A communal fridge at the Sante Fe International Hostel posts motivational messages to travelers. (Alan Jinich/WHYY)

‘You can’t run away from yourself.’

Exactly two years after parting ways, I gave BaDour a call. To my surprise, he was back in Madison, his hometown. After hitchhiking cross-country and working different jobs in different states, he eventually ended up back in Santa Fe to live with a new girlfriend.

“We discovered we were both from Madison, from like, the same side of town,” BaDour said. “I was just head over heels for this girl.”

They moved back to Wisconsin together and BaDour started working in construction. He was so good at the job that his bosses chose him to lead his own construction site. But at the same time, his relationship was starting to crumble — and his girlfriend broke up with him.

“That’s when I really started to discover more about how my brain works. She was like my first love and I was really heartbroken. And I started drinking a lot,” BaDour said. “I was like everything just feels so much better when I’m drunk. So, that’s what I did. Because that doesn’t have any consequences, right?”

Buying alcohol was no problem for BaDour, even though he was only 20 years old. 

“But I remember my turning point was being at work while having withdrawals, shaking,” he said. “I couldn’t hold my pencil still. And I was like, ‘man this sucks. I’m so sick of being hung up on this one girl.’ So, from that point on I didn’t drink any hard liquor.” 

He got into therapy and came clean to his bosses. He told them he was going to quit drinking and it strengthened their trust. They even offered him to lead new construction projects in Minneapolis and Chicago. But BaDour had something else on his mind.

He quit his job again. This time, to hike the Pacific Crest Trail, which stretches more than 2,600 miles from the US-Mexico border up to Canada. The American West took up a new significance in his life as the place that he could return to time and time again to mature and to change his state of mind.

“If you wanna change something, getting new scenery is definitely a good place to start because it realizes that things do change even if it’s just the landscape. And it’s easier to make a change when you go somewhere new,” BaDour said.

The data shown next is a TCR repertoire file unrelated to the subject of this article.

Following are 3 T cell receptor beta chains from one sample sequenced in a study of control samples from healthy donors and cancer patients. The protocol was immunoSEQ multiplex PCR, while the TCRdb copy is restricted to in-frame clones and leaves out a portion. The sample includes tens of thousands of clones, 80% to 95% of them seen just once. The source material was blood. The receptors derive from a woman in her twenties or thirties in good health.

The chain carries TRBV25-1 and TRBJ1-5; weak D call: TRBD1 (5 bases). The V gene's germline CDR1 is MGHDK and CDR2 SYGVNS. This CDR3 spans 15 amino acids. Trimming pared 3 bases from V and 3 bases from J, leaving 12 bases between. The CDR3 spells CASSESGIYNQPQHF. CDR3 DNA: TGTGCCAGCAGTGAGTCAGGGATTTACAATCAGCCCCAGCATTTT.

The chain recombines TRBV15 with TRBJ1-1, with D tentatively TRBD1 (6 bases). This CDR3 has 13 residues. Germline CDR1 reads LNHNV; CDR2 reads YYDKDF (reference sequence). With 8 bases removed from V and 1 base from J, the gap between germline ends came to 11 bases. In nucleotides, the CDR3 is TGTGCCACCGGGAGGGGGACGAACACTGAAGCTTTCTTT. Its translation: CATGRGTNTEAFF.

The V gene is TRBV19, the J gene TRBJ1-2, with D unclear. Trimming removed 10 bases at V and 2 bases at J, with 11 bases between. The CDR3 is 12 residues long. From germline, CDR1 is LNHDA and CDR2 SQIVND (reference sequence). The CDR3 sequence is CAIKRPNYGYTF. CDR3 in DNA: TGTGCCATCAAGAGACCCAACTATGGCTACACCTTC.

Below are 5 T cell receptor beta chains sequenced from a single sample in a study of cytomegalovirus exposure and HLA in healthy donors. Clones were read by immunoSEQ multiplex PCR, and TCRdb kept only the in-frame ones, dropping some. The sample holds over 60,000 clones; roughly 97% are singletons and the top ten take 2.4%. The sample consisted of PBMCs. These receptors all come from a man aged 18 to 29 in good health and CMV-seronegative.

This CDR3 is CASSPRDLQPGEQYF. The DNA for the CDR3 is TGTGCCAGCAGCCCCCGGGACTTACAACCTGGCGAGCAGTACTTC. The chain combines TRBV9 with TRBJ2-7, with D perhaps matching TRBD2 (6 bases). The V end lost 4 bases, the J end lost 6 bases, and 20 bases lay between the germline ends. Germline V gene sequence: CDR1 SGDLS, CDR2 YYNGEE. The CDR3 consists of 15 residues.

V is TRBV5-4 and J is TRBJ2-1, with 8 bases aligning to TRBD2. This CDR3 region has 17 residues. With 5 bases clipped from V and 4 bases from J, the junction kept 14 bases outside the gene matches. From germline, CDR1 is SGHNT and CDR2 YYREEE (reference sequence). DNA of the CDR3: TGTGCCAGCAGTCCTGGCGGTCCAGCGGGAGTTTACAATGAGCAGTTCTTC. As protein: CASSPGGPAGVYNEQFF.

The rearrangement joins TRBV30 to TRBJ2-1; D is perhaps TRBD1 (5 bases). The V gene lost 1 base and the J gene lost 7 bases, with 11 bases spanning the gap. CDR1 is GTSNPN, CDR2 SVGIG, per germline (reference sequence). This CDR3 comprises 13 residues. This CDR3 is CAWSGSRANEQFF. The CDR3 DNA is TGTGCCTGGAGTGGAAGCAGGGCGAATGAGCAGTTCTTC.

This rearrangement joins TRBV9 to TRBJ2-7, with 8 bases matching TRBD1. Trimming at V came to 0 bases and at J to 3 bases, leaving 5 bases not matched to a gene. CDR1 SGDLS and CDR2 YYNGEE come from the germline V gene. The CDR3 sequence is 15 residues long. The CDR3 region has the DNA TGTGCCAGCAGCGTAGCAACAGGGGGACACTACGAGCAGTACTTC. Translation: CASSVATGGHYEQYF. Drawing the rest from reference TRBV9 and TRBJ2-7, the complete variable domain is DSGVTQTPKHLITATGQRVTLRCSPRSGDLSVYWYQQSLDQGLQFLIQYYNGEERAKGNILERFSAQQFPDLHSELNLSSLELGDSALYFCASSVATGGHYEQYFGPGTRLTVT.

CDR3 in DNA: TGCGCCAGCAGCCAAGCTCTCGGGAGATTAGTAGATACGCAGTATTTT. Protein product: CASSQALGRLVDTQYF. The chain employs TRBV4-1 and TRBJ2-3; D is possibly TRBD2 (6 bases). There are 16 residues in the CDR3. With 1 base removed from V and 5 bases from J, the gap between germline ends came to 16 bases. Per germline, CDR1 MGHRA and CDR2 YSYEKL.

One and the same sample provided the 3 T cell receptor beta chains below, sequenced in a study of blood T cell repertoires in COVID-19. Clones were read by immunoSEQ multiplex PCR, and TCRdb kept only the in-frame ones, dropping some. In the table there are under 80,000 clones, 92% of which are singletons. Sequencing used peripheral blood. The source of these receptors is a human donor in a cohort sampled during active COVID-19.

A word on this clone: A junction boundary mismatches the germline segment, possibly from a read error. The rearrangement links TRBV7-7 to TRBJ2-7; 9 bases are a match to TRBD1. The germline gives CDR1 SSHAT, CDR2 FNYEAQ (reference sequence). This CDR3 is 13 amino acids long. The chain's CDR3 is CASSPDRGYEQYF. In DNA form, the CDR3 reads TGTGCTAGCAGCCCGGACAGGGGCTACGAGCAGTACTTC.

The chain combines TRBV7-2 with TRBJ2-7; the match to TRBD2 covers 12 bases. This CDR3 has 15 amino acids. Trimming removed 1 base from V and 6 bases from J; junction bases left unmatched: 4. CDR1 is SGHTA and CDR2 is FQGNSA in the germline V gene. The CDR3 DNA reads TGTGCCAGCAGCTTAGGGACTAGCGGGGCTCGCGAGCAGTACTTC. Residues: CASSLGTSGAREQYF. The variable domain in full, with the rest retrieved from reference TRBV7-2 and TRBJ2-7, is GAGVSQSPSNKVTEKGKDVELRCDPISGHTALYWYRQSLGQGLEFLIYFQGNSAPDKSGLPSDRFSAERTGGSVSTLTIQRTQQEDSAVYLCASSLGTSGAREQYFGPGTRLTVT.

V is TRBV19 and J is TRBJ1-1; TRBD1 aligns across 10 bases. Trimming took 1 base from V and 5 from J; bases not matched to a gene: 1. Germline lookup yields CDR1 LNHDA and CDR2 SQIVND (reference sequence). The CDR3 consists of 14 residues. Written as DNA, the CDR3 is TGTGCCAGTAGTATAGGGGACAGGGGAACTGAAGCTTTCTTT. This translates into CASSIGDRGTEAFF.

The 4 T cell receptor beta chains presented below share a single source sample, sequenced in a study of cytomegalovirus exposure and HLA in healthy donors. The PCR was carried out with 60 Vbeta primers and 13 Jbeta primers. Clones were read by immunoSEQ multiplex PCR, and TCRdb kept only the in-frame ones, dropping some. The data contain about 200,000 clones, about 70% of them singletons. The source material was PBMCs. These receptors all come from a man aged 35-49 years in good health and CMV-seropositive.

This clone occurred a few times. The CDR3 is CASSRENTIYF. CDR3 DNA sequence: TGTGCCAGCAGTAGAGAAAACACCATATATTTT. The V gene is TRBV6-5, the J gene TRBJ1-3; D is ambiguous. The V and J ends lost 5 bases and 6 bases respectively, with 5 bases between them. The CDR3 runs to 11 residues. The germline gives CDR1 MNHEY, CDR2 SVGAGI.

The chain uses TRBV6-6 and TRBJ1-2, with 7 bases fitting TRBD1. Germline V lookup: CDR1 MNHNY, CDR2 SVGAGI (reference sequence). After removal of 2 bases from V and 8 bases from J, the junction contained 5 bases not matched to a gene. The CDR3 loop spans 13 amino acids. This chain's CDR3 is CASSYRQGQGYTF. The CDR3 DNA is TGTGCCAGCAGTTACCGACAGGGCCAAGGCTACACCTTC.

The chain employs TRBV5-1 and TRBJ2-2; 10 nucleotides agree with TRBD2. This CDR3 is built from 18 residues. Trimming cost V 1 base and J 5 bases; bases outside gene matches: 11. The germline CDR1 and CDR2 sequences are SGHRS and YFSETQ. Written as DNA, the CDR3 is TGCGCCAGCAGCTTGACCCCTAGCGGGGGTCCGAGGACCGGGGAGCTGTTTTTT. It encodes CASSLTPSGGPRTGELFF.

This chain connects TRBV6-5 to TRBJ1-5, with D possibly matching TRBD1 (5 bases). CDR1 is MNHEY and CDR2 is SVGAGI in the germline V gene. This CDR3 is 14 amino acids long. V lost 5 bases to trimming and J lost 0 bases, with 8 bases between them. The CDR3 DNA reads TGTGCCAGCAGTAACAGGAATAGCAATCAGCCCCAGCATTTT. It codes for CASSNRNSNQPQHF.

BaDour hiked a big chunk of the Pacific Crest Trail and hitchhiked the Oregon coast. He even jumped on a freight train through Montana.

“I had the notion in my head that I’m never gonna come back to Wisconsin and I’m just gonna live out West,” he said. “But then after hiking that trail and really reflecting on myself, I was like, ‘you know what? I actually like Wisconsin and my family is there. I got a lot of support. I love my job there … I could very well see myself in Wisconsin forever.’”

He thought about sitting around the fire with his dad, smoking cigarettes. 

“I didn’t realize how much I had missed him. The older I get and the more experiences I have, the more I realize I’m like both my parents.” BaDour said. I remember my dad telling me, ‘You can’t run away from yourself. Wherever you go, you’re gonna be there. So, you really need to face it head on.’”

When I asked BaDour what quitting means to him now he said, “Quitting isn’t just a negative thing … It can be life changing and make you a happier person overall. It’s showing that you have power over your own life. Like, I’m in control. And I’m quitting this because I can.”

You can see the full oral history project at Generation Pandemic.